enrollment, but unexcused absences may carry further penalties. In the event of
two consecutive weeks of unexcused absences in a semester/term of enrollment,
the learner will be administratively withdrawn, resulting in a grade of "F". An
Incomplete grade will not be issued to learners who have unexcused or excessive
absences recorded for a course. Learners receiving Military Tuition Assistance
(TA) or Veterans Administration (VA) educational benefits must not exceed three
unexcused absences in the semester/term of enrollment. Excessive absences will
be reported to the appropriate agency and may result in a monetary penalty to
the learner. Reports of a F grade (attendance or academic) resulting from
excessive absence for learners receiving financial assistance from agencies not
mentioned above will be reported to the appropriate agency.
LATE SUBMISSION OF
There are no
excused absences. The accumulation of more than four absences will result in the
student’s failure for the class. Class critiques are part of the completion of
each assigned project. Students who fail to attend a critique will lose one
letter grade on the project. With a Doctor’s note you may submit your project,
make up your inclass assignment or take the written test. But you will receive
one grade lower as a final grade for submitting it late as per the class policy.
CLASSROOM RULES OF
Computers make writing and
revising much easier and more productive. Learners must recognize though that
technology may also cause problems. Printers run out of ink and hard drive
crash. Learners must be responsible for planning ahead and meeting deadlines in
spite of technology. Be sure to save copies of your work to zip disk, hard
drive, and print out paper copies for backup purposes.
Park University is
committed to meeting the needs of all learners that meet the criteria for
special assistance. These guidelines are designed to supply directions to
learners concerning the information necessary to accomplish this goal. It is
Park University’s policy to comply fully with federal and state law, including
Section 504 of the Rehabilitation Act of 1973 and the American with Disabilities
Act of 1990, regarding learners with disabilities and, to the extent of any
inconsistency between these guidelines and federal and/or state law, the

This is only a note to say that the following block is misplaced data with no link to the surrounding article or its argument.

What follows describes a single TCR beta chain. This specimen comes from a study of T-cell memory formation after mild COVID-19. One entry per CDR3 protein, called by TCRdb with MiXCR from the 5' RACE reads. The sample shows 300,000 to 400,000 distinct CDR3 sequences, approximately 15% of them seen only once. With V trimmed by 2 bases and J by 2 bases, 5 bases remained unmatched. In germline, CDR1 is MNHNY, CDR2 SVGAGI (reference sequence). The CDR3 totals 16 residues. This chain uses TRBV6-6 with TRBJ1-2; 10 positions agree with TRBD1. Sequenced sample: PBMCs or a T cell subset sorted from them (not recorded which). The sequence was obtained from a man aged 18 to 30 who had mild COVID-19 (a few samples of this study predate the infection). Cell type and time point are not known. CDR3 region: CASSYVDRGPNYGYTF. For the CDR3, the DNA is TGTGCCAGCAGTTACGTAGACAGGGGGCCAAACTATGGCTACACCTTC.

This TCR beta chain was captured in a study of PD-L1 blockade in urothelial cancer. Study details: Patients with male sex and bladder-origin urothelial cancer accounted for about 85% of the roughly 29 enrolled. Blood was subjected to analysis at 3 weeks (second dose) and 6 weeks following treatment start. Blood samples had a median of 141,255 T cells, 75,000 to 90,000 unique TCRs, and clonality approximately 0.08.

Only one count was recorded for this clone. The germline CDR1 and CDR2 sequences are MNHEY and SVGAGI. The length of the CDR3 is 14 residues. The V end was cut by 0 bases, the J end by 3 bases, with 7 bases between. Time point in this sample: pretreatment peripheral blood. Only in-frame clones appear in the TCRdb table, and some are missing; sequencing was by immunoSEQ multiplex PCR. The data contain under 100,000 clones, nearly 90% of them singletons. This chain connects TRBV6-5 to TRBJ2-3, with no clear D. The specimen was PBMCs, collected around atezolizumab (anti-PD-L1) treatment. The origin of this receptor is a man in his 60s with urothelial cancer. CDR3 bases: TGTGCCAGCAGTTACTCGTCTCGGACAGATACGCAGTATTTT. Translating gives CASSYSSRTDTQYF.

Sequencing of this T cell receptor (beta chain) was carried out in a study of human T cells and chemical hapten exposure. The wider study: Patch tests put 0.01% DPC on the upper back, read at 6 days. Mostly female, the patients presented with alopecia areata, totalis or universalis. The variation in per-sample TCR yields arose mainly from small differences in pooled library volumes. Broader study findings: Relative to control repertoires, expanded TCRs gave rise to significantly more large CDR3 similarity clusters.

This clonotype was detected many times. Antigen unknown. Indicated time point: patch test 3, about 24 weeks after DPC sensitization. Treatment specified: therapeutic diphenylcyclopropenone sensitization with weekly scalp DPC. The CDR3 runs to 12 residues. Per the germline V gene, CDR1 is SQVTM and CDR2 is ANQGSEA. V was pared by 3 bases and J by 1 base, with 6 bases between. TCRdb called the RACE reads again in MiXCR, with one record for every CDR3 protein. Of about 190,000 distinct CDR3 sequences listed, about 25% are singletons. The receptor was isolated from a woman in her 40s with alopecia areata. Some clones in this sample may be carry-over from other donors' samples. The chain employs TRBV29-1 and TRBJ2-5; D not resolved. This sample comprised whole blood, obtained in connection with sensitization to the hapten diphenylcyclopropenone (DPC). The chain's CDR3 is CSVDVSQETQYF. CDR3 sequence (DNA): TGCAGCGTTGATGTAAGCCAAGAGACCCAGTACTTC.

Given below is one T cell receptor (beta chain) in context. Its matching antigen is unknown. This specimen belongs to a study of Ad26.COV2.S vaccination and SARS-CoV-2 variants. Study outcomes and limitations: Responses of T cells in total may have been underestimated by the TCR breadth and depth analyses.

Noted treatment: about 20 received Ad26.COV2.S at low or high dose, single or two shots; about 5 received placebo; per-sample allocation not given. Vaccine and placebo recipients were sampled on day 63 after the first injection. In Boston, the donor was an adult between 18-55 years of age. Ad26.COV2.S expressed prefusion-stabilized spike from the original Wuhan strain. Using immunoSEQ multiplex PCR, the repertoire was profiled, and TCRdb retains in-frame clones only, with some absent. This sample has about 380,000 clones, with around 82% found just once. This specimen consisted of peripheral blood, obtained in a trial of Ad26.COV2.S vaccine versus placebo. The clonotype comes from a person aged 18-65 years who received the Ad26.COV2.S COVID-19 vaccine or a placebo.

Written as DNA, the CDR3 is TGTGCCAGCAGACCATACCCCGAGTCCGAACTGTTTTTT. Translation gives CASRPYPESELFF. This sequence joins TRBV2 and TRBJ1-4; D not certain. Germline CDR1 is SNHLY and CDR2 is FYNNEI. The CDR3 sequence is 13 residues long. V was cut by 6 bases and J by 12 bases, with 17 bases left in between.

provisions of the law will apply. Additional information concerning Park
University’s policies and procedures related to disability can be found on the
Park University web page:
You will be required to
have all your supplies, tools and reference materials with you for each session.
It is your responsibility to purchase the required supplies before class starts.
Students will not be allowed to leave class to purchase materials or do
Three-ring binder for class notes, Syllabus, handouts etc.
presentation folders with plastic page holders for Process Books
1-14x17 Marker bond pad (or larger)
Press Board (LetraMax 2000)
Pencils —— HB, 2H (regular or mechanical)
Black fine-point felt-tip pen/Fine-tip Sharpie
Berol Prismacolor Markers (cool gray set)
White rubber eraser
Graphic Arts Ruler
knife handle and extra #11 blades
Retractable utility knife and extra blades
Rubber Cement, Spray Mount or Studio Tack & White artists’ drafting tap
23 AUG – 27 AUG
Orientation and explanation of class procedures. Pre test. Introduction to
Project #1. WORD AS AN IMAGE/Illustrative typography (on hands project)
30 AUG – SEP 03
Work session on
project #1. Project # 1 due. Critique.
Project #2. LOGO DESIGN
06 SEP – SEP 10
Project #2 due.
to Project #3. IDENTITY SYSTEM
13 SEP – SEP 17
Work session on
20 SEP – SEP 24
Project #3 due.
Class discussion. Introduction to Project #4.
27 SEP – OCT 01
Work session on
project #4. Project #4 due.
Project #5. PAGE OR EDITORIAL LAYOUT.
04 OCT – OCT 08
Work session on
11 OCT – OCT 15
Project #5 due.
Introduction to Project # 6. TYPOGRAPHIC DESIGN CUBE. Work session on
18 OCT – OCT 22
for a written test 1.
25 OCT – OCT 29
Written test 1.
Work session on project #6.
01 NOV – NOV 05
Project #6 due.
Introduction to Project #7. Learning through QuarkXPress 6.0 Classroom in a
book. DESIGNING A BOOKLET.
08 NOV – NOV 12
Work session on
15 NOV – NOV 19
Project #7 due.
Class discussion. Introduction to Project #8. Learning through Illustrator
CS. TRACING AN IMAGE
22 NOV – NOV 26
Work session on
29 NOV – DEC 03
Project #8 due.
Class discussion. Introduction to Project #9. Learning through Photoshop CS.
DESIGNING A POSTER.
06 DEC – DEC 10
project #9. Written test 2. Project #9 due. Critique and class discussion.
Projects can be
changed or revised on professor’s discretion